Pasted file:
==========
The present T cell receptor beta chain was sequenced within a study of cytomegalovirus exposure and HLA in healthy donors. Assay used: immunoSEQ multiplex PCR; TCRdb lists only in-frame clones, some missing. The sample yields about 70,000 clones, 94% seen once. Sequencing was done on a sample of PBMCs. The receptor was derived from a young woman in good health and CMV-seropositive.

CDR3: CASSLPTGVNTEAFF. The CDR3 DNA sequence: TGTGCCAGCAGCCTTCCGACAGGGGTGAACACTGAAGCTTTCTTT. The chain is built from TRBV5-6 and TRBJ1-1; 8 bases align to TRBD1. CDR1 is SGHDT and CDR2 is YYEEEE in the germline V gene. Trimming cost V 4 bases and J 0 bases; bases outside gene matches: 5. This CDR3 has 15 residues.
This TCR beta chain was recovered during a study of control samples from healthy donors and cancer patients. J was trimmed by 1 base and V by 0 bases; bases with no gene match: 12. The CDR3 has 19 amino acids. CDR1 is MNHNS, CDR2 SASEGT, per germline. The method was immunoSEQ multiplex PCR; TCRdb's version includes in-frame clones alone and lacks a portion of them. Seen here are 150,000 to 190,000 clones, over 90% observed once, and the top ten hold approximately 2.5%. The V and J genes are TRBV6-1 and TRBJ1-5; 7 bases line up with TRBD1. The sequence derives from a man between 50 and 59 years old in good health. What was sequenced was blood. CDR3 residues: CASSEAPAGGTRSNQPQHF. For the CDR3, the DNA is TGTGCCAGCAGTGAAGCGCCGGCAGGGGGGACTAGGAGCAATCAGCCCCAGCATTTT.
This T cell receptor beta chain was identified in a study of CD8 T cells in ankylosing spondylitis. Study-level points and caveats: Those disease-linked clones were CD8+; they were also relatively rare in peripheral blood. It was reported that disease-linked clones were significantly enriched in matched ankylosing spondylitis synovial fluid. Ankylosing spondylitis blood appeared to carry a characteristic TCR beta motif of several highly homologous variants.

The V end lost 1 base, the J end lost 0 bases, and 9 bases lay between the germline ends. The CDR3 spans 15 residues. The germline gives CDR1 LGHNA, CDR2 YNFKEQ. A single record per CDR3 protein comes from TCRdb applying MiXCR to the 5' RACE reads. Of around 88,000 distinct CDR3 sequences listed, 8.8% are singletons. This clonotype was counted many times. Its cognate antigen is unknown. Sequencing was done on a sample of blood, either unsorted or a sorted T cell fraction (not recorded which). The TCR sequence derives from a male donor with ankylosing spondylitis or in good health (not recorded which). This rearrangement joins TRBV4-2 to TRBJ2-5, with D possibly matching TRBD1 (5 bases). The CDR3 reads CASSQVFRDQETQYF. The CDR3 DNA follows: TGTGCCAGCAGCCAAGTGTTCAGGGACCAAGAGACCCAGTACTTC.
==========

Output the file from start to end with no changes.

The present T cell receptor beta chain was sequenced within a study of cytomegalovirus exposure and HLA in healthy donors. Assay used: immunoSEQ multiplex PCR; TCRdb lists only in-frame clones, some missing. The sample yields about 70,000 clones, 94% seen once. Sequencing was done on a sample of PBMCs. The receptor was derived from a young woman in good health and CMV-seropositive.

CDR3: CASSLPTGVNTEAFF. The CDR3 DNA sequence: TGTGCCAGCAGCCTTCCGACAGGGGTGAACACTGAAGCTTTCTTT. The chain is built from TRBV5-6 and TRBJ1-1; 8 bases align to TRBD1. CDR1 is SGHDT and CDR2 is YYEEEE in the germline V gene. Trimming cost V 4 bases and J 0 bases; bases outside gene matches: 5. This CDR3 has 15 residues.
This TCR beta chain was recovered during a study of control samples from healthy donors and cancer patients. J was trimmed by 1 base and V by 0 bases; bases with no gene match: 12. The CDR3 has 19 amino acids. CDR1 is MNHNS, CDR2 SASEGT, per germline. The method was immunoSEQ multiplex PCR; TCRdb's version includes in-frame clones alone and lacks a portion of them. Seen here are 150,000 to 190,000 clones, over 90% observed once, and the top ten hold approximately 2.5%. The V and J genes are TRBV6-1 and TRBJ1-5; 7 bases line up with TRBD1. The sequence derives from a man between 50 and 59 years old in good health. What was sequenced was blood. CDR3 residues: CASSEAPAGGTRSNQPQHF. For the CDR3, the DNA is TGTGCCAGCAGTGAAGCGCCGGCAGGGGGGACTAGGAGCAATCAGCCCCAGCATTTT.
This T cell receptor beta chain was identified in a study of CD8 T cells in ankylosing spondylitis. Study-level points and caveats: Those disease-linked clones were CD8+; they were also relatively rare in peripheral blood. It was reported that disease-linked clones were significantly enriched in matched ankylosing spondylitis synovial fluid. Ankylosing spondylitis blood appeared to carry a characteristic TCR beta motif of several highly homologous variants.

The V end lost 1 base, the J end lost 0 bases, and 9 bases lay between the germline ends. The CDR3 spans 15 residues. The germline gives CDR1 LGHNA, CDR2 YNFKEQ. A single record per CDR3 protein comes from TCRdb applying MiXCR to the 5' RACE reads. Of around 88,000 distinct CDR3 sequences listed, 8.8% are singletons. This clonotype was counted many times. Its cognate antigen is unknown. Sequencing was done on a sample of blood, either unsorted or a sorted T cell fraction (not recorded which). The TCR sequence derives from a male donor with ankylosing spondylitis or in good health (not recorded which). This rearrangement joins TRBV4-2 to TRBJ2-5, with D possibly matching TRBD1 (5 bases). The CDR3 reads CASSQVFRDQETQYF. The CDR3 DNA follows: TGTGCCAGCAGCCAAGTGTTCAGGGACCAAGAGACCCAGTACTTC.